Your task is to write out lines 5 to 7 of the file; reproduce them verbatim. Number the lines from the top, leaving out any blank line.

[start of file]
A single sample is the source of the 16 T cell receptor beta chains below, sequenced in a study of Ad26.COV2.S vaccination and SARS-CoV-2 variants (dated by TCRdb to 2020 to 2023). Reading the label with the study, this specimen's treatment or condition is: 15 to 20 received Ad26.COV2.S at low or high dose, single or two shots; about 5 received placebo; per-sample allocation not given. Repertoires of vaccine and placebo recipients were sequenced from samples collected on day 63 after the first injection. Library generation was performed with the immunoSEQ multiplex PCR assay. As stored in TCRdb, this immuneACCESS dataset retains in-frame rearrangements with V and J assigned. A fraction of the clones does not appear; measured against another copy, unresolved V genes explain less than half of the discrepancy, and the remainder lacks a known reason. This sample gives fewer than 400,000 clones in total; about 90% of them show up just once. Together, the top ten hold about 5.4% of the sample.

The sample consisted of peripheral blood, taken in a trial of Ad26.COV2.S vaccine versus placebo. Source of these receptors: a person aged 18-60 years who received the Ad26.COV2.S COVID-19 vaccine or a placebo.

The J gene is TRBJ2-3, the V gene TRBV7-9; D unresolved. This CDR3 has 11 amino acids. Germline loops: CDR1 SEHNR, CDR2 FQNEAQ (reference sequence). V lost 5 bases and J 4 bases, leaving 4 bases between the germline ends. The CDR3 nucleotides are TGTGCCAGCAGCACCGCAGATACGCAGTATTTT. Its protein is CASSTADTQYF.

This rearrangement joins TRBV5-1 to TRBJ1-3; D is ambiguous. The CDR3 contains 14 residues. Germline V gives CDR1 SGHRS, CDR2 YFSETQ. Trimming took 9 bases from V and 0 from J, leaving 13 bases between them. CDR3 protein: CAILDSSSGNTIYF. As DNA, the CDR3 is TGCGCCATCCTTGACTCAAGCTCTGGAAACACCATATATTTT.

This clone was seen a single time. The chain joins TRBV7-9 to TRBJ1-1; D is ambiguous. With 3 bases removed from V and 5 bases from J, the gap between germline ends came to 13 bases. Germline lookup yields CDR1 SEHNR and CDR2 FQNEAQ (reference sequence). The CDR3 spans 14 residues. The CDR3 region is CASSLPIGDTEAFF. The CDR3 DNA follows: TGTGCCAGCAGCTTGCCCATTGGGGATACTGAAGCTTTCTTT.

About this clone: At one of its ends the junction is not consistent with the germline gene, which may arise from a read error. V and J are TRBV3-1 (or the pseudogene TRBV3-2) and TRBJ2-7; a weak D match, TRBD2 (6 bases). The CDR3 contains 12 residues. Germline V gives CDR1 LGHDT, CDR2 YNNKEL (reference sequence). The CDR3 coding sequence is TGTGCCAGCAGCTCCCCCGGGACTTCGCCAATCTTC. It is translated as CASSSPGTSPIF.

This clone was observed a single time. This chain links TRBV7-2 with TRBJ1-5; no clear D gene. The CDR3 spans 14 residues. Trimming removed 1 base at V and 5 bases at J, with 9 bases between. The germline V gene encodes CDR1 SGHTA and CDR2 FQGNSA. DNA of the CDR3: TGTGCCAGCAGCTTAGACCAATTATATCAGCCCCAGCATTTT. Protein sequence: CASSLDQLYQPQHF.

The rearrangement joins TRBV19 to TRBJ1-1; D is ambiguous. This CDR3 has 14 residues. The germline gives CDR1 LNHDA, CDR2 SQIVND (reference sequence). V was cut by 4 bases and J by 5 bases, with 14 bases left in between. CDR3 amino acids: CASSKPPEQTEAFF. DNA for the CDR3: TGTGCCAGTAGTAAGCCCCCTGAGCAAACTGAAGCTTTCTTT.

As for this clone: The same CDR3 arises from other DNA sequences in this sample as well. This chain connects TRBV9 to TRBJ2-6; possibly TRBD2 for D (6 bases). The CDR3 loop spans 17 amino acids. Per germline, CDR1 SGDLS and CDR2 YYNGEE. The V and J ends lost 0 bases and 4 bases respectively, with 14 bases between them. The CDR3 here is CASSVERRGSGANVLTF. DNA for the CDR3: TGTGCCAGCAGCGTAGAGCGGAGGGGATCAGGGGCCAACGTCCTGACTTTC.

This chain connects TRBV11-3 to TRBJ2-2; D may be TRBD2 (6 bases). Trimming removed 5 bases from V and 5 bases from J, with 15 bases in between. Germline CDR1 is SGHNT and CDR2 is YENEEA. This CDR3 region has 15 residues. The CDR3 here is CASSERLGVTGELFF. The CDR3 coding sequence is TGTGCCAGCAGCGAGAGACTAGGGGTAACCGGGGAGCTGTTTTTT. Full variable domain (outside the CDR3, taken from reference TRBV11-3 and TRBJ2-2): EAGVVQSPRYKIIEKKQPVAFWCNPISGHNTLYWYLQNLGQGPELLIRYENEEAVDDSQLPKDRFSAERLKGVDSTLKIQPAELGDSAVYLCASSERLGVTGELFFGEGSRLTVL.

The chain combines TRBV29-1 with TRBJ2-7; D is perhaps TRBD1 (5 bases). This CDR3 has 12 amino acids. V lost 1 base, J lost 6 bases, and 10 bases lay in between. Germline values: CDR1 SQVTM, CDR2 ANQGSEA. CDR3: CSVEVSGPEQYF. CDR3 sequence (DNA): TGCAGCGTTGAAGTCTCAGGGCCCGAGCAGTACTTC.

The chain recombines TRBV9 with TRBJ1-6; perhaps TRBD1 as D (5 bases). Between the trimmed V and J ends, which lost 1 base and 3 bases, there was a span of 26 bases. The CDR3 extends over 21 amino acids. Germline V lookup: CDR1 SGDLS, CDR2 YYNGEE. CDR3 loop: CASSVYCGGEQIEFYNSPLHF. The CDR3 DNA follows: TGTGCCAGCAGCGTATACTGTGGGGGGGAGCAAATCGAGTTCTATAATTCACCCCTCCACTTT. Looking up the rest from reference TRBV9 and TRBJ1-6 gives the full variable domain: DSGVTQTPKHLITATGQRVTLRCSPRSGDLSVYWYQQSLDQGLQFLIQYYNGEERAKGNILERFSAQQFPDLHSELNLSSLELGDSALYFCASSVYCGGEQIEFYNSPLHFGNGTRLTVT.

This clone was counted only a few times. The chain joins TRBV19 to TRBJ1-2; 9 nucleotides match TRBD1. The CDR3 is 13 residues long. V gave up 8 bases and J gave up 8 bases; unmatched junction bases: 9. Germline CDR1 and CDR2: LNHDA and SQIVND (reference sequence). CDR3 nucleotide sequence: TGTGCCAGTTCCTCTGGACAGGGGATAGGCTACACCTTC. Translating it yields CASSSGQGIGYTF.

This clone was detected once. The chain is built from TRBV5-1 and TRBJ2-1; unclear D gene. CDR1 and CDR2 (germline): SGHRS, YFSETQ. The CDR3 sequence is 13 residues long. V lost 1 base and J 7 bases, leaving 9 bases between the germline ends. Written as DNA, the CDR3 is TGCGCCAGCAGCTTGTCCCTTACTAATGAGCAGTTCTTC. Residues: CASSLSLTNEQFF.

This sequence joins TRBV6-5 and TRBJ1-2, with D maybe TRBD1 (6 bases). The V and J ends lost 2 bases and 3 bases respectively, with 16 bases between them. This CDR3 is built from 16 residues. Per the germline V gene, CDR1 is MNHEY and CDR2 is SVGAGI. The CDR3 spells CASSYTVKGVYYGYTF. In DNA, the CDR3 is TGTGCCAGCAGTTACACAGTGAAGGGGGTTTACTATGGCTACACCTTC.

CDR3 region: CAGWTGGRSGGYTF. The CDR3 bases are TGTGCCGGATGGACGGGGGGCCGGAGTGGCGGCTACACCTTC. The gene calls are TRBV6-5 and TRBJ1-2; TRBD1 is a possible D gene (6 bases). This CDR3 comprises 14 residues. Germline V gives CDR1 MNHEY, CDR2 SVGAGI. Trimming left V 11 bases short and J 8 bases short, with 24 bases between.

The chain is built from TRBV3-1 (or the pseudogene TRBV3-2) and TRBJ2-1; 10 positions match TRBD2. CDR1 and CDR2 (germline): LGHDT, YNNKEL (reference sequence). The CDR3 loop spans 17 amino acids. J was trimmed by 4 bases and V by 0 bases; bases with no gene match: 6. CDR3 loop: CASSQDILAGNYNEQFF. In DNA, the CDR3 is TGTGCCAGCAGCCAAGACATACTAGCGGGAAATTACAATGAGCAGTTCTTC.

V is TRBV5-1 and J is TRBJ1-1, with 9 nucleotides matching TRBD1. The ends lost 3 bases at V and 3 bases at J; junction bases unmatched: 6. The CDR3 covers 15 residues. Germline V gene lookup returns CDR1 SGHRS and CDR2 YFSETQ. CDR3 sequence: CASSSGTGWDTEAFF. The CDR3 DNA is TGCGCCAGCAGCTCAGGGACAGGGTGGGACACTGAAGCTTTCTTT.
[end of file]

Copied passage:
This clone was seen a single time. The chain joins TRBV7-9 to TRBJ1-1; D is ambiguous. With 3 bases removed from V and 5 bases from J, the gap between germline ends came to 13 bases. Germline lookup yields CDR1 SEHNR and CDR2 FQNEAQ (reference sequence). The CDR3 spans 14 residues. The CDR3 region is CASSLPIGDTEAFF. The CDR3 DNA follows: TGTGCCAGCAGCTTGCCCATTGGGGATACTGAAGCTTTCTTT.

About this clone: At one of its ends the junction is not consistent with the germline gene, which may arise from a read error. V and J are TRBV3-1 (or the pseudogene TRBV3-2) and TRBJ2-7; a weak D match, TRBD2 (6 bases). The CDR3 contains 12 residues. Germline V gives CDR1 LGHDT, CDR2 YNNKEL (reference sequence). The CDR3 coding sequence is TGTGCCAGCAGCTCCCCCGGGACTTCGCCAATCTTC. It is translated as CASSSPGTSPIF.

This clone was observed a single time. This chain links TRBV7-2 with TRBJ1-5; no clear D gene. The CDR3 spans 14 residues. Trimming removed 1 base at V and 5 bases at J, with 9 bases between. The germline V gene encodes CDR1 SGHTA and CDR2 FQGNSA. DNA of the CDR3: TGTGCCAGCAGCTTAGACCAATTATATCAGCCCCAGCATTTT. Protein sequence: CASSLDQLYQPQHF.